Planted Tank Guru
Join Date: Jan 2010
Location: Contra Costa CA
Much the safest is to put the fish in a bucket while you swap out the sand. Here is how I would do this, and it is pretty fast, too.
1) Prepare new water as if you are doing at least a 50% water change.
2) Siphon the best water out of the tank into enough buckets to hold the fish, plants and filter media. (Filter media can stay in the filter for over an hour if it will get some oxygen) Put a lid over any buckets with fish, they jump. Wrap a thick towel around the fish buckets to maintain a stable temperature.
3) Skim the uppermost layer of substrate (1/4"-1/2") and set this aside. Siphon the dirty water and remaining sand out together, add more water (tap water w/o dechlor is fine) as needed to get all the sand out.
4) Rinse out the tank to get all the sand out. Drain the rest of the water
5) Put new damp substrate into the tank, add rocks, driftwood... create hills and valleys.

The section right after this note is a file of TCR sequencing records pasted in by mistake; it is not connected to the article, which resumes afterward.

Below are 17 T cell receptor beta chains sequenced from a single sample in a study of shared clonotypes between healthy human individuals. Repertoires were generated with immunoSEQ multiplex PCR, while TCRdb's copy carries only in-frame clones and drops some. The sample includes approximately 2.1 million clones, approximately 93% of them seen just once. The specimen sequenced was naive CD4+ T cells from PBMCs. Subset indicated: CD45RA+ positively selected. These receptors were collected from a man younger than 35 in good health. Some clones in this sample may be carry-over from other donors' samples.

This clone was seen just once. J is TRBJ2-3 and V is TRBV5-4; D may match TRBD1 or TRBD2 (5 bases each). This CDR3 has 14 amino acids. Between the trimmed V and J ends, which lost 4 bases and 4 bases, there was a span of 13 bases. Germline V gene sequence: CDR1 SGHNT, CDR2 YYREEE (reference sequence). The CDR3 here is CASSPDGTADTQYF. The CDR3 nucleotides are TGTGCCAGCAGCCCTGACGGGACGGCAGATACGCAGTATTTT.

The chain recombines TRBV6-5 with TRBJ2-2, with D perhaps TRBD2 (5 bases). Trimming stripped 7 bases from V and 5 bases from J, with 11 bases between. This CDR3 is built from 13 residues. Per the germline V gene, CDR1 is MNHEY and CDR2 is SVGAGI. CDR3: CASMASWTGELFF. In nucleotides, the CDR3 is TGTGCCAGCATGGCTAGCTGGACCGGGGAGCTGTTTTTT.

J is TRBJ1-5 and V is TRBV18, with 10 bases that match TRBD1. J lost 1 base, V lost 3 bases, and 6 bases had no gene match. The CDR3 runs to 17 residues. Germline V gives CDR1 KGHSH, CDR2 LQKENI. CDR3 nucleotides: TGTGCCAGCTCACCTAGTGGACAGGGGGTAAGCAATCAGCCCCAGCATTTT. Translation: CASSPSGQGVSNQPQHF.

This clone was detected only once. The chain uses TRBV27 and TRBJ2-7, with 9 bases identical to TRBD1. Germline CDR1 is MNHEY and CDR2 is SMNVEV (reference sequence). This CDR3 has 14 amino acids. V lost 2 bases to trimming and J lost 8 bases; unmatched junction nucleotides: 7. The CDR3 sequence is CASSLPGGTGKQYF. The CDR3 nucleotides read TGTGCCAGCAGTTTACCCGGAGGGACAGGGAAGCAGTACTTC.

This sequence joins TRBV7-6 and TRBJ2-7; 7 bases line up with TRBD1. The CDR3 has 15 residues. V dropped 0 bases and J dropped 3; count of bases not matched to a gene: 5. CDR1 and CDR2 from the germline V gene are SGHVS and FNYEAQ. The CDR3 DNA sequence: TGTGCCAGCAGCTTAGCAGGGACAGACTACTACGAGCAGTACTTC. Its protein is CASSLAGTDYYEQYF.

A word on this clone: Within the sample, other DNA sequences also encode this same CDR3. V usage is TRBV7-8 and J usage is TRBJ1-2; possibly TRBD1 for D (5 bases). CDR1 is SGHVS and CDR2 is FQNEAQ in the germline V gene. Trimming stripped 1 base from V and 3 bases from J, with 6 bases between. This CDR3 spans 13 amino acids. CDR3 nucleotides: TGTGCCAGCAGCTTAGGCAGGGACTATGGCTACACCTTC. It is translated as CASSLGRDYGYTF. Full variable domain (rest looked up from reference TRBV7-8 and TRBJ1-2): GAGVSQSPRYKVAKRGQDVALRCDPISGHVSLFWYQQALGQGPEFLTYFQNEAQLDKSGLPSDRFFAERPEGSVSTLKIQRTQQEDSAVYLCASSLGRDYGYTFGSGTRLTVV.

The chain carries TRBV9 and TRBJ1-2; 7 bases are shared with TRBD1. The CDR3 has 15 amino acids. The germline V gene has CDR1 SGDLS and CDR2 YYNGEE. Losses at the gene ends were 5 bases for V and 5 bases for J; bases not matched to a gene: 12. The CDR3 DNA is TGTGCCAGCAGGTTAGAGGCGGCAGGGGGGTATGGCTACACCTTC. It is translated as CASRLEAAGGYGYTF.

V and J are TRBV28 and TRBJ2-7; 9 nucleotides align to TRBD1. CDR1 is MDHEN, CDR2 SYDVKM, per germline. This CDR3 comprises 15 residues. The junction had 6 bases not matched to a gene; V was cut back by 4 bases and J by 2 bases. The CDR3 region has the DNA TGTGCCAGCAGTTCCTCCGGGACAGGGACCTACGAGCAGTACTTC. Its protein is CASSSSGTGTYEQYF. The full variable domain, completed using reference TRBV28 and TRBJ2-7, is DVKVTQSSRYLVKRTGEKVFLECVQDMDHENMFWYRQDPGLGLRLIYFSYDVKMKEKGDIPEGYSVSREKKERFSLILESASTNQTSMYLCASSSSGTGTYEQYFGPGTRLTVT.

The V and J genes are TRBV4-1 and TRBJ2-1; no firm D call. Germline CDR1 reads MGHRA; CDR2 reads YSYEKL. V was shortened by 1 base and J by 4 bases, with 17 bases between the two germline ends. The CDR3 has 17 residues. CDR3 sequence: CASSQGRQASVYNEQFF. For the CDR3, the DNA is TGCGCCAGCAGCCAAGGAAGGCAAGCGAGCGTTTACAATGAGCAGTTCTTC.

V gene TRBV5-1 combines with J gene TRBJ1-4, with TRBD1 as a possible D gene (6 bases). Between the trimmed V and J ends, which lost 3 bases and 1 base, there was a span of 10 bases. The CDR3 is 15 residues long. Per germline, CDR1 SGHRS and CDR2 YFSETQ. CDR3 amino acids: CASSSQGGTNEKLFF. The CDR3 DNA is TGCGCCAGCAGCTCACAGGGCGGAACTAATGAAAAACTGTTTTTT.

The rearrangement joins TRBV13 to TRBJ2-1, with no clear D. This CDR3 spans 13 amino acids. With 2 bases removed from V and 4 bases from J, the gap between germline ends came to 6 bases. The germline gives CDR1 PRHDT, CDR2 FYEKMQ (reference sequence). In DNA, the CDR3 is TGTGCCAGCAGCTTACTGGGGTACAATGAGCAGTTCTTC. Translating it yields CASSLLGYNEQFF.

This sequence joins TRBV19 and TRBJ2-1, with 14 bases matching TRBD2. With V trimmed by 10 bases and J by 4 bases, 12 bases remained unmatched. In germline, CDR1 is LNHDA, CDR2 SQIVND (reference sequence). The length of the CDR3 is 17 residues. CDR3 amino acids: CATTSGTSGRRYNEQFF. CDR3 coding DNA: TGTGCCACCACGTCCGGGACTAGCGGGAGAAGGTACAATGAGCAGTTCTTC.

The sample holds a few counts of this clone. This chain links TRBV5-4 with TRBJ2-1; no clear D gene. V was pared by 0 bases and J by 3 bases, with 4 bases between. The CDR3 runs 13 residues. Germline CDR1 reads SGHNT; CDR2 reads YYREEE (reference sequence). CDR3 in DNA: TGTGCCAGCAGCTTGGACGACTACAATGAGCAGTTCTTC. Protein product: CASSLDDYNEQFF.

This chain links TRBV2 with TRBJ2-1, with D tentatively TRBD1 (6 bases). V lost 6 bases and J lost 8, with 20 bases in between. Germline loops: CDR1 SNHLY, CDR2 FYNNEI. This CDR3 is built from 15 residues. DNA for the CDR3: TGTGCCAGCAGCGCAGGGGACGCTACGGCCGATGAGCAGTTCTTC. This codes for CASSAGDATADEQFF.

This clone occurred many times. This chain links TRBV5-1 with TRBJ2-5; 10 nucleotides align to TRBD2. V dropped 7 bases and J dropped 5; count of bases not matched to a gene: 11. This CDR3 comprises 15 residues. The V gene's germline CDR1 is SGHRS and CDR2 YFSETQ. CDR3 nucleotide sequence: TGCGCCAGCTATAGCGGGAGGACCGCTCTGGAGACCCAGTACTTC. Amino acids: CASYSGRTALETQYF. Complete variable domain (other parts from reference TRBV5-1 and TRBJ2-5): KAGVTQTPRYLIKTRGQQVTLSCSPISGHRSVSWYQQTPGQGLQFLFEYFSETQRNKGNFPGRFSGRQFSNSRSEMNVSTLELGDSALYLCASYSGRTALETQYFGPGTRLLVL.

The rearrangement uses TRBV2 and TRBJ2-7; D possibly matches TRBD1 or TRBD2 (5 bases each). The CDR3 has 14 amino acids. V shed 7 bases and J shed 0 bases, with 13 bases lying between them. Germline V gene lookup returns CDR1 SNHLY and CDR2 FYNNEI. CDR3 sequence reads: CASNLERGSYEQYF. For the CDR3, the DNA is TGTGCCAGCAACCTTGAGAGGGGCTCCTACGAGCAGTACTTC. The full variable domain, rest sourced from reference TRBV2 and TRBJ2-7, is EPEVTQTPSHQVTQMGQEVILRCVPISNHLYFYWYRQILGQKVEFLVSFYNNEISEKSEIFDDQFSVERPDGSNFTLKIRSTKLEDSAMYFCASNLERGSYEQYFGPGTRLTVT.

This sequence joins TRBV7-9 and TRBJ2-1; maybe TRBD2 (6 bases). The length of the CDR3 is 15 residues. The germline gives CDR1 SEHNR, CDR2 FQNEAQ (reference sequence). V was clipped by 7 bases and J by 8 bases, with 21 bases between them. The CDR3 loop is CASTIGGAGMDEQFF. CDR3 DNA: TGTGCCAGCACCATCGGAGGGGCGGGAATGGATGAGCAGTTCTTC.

6) Plant, misting often.
7) Put a plate or plastic bag over the substrate and refill by running the water in slowly over the plate. This allows it to seep into the substrate, and minimizes clouding.
8) Put that reserved skimmed substrate into mesh bags (nylon stockings are good for sand) and hang these in the back of the tank. This is the part of the substrate that had the maximum amount of nitrifying bacteria, and you are keeping this bacteria in the new set up, for a while.
9) Net the fish out of their bucket(s). Do not use the water they were in. Fish under stress can produce stress hormones and excess ammonia. You can use the water from the plant buckets.
10) Start the equipment when the tank is full enough.
11) Leave the lights off the rest of the day. Feeding is optional. If the fish look OK, feed. If they are hiding too much, then skip feeding.
12) Next day: Lights on, feed. Test for ammonia, nitrite and nitrate. Be ready to do a water change if needed.
13) Over the next few weeks: Remove one nylon bag of old sand each week. This allows the bacteria colony to grow without any sudden large ammonia spikes that could harm the fish.
If you think the bacteria colony has been compromised you can add some extra bacteria from a bottle. Look for Nitrospiros species of bacteria. All other bacteria in a bottle products have the wrong species.